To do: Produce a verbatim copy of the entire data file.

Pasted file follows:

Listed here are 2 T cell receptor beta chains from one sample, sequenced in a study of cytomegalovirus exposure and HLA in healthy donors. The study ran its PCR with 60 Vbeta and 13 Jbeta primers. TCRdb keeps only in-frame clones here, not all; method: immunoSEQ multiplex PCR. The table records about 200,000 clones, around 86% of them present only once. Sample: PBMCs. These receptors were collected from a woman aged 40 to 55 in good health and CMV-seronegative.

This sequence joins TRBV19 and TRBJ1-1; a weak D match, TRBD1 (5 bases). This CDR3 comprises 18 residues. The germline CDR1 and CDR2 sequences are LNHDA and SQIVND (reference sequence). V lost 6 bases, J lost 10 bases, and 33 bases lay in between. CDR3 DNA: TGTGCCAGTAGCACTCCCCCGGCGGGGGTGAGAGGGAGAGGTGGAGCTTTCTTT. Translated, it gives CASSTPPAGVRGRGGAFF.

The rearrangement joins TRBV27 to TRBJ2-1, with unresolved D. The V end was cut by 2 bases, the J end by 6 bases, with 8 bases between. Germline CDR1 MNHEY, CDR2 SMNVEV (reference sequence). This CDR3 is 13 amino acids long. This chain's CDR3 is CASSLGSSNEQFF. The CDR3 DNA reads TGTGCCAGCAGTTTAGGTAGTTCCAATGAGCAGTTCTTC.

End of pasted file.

Listed here are 2 T cell receptor beta chains from one sample, sequenced in a study of cytomegalovirus exposure and HLA in healthy donors. The study ran its PCR with 60 Vbeta and 13 Jbeta primers. TCRdb keeps only in-frame clones here, not all; method: immunoSEQ multiplex PCR. The table records about 200,000 clones, around 86% of them present only once. Sample: PBMCs. These receptors were collected from a woman aged 40 to 55 in good health and CMV-seronegative.

This sequence joins TRBV19 and TRBJ1-1; a weak D match, TRBD1 (5 bases). This CDR3 comprises 18 residues. The germline CDR1 and CDR2 sequences are LNHDA and SQIVND (reference sequence). V lost 6 bases, J lost 10 bases, and 33 bases lay in between. CDR3 DNA: TGTGCCAGTAGCACTCCCCCGGCGGGGGTGAGAGGGAGAGGTGGAGCTTTCTTT. Translated, it gives CASSTPPAGVRGRGGAFF.

The rearrangement joins TRBV27 to TRBJ2-1, with unresolved D. The V end was cut by 2 bases, the J end by 6 bases, with 8 bases between. Germline CDR1 MNHEY, CDR2 SMNVEV (reference sequence). This CDR3 is 13 amino acids long. This chain's CDR3 is CASSLGSSNEQFF. The CDR3 DNA reads TGTGCCAGCAGTTTAGGTAGTTCCAATGAGCAGTTCTTC.